July 2, 2018

Icebergs are formed by calving, a natural process during which the ends of marine terminating glaciers break off and fall into the ocean. In Greenland, glaciers often terminate in narrow fjords with complex geometries, in which large iceberg becomes stuck for many months, freeze together, and form a sea-ice/iceberg mixture known as the ice mélange. A persistent rigid ice mélange freshens and cools the near-glacier ocean water and provides backstress on the glacier front, both of which may prevent or delay further calving. Being able to model the ice mélange and its effect on the glacier/fjord system is thus an important step towards understanding glacier stability.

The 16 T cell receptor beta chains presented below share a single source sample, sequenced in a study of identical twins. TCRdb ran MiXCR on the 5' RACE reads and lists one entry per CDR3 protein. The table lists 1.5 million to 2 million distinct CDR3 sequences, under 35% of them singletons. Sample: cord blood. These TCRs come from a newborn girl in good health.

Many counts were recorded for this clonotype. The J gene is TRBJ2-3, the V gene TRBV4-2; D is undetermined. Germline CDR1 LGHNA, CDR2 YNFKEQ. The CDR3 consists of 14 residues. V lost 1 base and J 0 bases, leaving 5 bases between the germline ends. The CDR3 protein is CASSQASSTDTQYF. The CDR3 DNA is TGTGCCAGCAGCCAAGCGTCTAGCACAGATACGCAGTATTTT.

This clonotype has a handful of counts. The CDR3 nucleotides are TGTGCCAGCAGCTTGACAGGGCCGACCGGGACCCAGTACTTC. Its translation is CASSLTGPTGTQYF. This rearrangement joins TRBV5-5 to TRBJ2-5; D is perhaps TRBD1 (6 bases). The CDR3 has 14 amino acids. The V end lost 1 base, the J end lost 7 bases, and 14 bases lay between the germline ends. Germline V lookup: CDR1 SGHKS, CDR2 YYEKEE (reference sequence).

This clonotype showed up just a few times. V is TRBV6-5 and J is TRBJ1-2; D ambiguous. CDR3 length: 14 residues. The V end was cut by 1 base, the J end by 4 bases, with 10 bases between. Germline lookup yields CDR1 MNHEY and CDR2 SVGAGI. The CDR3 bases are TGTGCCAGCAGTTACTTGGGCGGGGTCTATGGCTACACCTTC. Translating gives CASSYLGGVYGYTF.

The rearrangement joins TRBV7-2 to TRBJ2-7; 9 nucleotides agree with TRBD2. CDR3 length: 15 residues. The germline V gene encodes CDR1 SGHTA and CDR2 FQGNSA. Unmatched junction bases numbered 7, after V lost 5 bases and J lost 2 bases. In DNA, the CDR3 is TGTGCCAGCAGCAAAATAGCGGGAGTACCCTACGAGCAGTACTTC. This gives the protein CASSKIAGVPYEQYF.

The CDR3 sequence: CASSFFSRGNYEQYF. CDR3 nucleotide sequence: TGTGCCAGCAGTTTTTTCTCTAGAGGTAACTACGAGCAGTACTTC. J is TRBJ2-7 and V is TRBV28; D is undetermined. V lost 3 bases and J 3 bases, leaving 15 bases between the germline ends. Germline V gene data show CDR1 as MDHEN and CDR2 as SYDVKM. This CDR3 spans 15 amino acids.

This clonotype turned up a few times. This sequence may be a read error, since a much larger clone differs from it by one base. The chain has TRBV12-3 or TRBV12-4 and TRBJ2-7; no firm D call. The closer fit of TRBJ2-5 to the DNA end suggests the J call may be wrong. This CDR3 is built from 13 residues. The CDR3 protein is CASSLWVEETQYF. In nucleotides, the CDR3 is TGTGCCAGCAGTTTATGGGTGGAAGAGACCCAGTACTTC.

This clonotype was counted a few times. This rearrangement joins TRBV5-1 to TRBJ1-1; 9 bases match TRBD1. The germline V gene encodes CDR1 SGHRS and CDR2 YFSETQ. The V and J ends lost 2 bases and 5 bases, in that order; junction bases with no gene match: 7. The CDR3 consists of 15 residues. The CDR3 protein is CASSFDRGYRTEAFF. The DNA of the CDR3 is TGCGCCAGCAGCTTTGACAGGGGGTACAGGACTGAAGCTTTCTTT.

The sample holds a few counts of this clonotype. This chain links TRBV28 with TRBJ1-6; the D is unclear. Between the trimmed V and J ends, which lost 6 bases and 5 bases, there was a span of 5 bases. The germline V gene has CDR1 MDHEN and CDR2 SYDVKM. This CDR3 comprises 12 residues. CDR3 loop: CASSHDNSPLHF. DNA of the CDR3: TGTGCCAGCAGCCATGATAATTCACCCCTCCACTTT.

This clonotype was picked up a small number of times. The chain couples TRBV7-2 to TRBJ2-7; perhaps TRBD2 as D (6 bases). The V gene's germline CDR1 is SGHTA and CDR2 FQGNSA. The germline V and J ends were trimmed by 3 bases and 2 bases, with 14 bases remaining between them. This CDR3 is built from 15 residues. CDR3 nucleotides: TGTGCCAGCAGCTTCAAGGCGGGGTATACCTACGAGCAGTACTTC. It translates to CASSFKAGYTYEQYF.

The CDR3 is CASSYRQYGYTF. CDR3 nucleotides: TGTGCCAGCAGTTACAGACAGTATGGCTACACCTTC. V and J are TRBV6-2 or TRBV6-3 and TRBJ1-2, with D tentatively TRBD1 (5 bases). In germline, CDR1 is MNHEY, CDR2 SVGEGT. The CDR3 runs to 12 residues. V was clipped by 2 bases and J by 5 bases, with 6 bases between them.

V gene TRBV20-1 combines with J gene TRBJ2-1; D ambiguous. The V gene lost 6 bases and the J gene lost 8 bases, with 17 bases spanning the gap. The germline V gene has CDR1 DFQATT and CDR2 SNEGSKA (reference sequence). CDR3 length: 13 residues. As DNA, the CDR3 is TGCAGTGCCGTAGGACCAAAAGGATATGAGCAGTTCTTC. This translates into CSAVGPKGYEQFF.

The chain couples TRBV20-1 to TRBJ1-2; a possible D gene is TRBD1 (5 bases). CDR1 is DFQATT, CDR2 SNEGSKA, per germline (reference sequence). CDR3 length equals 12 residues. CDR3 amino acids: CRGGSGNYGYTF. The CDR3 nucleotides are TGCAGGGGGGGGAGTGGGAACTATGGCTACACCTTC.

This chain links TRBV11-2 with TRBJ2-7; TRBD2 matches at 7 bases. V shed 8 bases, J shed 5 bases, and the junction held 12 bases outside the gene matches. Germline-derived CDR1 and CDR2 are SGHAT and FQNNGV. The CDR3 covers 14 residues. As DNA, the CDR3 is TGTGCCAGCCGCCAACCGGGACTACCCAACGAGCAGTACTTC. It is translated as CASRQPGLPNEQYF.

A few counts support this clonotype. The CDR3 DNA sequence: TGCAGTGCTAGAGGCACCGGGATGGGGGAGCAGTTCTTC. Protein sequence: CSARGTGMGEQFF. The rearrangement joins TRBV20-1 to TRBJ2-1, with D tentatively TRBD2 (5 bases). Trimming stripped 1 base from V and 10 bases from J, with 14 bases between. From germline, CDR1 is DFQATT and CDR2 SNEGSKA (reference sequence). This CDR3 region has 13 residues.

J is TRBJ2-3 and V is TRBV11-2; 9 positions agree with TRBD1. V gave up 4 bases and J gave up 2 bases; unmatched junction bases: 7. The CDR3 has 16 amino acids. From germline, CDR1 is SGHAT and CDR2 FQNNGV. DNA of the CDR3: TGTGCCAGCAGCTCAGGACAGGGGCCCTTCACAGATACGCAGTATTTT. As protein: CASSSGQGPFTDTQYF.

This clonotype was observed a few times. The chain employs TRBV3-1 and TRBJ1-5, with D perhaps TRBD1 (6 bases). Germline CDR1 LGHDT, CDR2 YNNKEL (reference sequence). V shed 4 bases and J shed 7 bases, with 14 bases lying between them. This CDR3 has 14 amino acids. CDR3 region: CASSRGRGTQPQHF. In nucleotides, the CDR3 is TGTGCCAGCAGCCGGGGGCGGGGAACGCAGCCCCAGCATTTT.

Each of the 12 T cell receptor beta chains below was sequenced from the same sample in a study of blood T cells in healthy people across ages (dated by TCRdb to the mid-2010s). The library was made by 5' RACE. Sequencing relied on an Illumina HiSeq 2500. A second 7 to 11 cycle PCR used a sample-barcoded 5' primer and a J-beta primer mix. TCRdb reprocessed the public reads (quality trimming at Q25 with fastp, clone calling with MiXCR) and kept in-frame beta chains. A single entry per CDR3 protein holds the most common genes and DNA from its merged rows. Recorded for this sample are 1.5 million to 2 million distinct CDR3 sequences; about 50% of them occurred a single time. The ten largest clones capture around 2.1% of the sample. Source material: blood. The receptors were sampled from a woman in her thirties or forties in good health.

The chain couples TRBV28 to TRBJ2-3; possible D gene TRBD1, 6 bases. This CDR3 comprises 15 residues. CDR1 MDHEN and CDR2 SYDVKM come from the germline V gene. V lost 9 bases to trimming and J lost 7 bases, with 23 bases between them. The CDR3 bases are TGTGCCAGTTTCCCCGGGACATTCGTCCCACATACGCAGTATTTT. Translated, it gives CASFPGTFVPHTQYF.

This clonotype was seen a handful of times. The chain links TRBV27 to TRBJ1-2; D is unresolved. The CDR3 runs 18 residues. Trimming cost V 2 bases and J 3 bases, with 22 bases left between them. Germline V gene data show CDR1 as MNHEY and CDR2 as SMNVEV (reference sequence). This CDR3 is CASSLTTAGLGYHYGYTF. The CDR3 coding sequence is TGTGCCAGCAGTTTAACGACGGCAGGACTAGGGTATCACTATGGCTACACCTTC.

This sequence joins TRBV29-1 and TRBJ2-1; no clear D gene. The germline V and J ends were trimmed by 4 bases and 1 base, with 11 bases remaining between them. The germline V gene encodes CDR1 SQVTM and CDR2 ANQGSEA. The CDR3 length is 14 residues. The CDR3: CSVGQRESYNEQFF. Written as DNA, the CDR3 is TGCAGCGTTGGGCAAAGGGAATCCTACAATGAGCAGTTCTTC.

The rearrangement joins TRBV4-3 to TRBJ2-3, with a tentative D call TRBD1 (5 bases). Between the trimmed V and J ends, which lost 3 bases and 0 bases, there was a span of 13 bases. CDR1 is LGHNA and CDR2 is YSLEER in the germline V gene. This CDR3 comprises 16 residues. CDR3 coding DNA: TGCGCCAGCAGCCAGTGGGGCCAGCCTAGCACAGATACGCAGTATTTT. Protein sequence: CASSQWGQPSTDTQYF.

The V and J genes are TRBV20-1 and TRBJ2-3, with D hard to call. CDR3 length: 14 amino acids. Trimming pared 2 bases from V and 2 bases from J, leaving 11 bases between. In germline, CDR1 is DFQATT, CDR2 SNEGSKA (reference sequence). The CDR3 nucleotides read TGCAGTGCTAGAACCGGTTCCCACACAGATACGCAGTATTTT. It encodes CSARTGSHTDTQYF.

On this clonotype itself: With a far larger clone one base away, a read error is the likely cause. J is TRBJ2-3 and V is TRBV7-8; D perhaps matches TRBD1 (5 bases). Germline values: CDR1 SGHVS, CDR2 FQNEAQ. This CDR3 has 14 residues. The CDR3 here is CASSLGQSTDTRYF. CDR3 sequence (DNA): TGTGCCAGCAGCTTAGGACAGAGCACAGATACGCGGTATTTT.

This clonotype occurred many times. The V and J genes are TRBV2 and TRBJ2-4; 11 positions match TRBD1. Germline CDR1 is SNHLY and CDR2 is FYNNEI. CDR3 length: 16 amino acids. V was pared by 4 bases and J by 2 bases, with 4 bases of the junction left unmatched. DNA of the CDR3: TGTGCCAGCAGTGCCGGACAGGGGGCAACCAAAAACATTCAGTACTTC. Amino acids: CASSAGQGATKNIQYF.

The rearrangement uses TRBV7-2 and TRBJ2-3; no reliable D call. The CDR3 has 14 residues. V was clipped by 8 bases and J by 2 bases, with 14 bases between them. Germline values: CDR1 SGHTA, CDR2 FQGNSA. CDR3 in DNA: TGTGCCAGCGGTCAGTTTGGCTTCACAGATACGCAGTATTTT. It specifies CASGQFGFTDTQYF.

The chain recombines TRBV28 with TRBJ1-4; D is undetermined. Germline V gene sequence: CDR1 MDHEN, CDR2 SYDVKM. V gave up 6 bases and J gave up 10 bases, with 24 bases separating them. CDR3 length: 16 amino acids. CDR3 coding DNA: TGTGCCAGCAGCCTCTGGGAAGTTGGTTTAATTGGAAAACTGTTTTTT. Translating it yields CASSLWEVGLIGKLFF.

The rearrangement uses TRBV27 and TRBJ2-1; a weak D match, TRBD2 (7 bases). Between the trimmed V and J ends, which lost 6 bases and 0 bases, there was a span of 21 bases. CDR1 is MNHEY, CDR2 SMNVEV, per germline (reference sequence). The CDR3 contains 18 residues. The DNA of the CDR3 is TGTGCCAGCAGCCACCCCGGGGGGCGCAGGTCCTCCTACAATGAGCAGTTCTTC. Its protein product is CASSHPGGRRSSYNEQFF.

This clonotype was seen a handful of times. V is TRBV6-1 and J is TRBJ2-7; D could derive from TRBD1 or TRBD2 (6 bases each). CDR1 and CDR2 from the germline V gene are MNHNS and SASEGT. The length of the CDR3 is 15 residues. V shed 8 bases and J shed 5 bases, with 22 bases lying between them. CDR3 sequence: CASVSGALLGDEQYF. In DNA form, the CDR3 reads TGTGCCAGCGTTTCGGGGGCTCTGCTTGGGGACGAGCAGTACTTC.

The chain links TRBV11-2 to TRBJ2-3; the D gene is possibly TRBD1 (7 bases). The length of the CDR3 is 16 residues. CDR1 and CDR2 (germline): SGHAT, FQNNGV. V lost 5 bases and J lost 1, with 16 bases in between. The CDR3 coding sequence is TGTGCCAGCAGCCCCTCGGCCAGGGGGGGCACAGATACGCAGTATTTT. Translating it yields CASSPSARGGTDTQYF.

CAOS PhD student Irena Vaňková (soon to start at the British Antarctic Survey) and professor David M. Holland explored the possibility of modeling the ice mélange as a continuum, because that is the way sea ice is modeled in the state-of-the art climate models. In their model, published in this paper, icebergs are incorporated within a continuum sea-ice model as thick and compact pieces of sea ice, held together by large tensile and shear strength selectively introduced into the sea-ice rheology. Idealized examples demonstrate that their mélange model is capable of representing physical situations observed in nature: polynya formation, sea-ice/iceberg and iceberg/iceberg interactions, and iceberg trapping by dense sea- ice cover.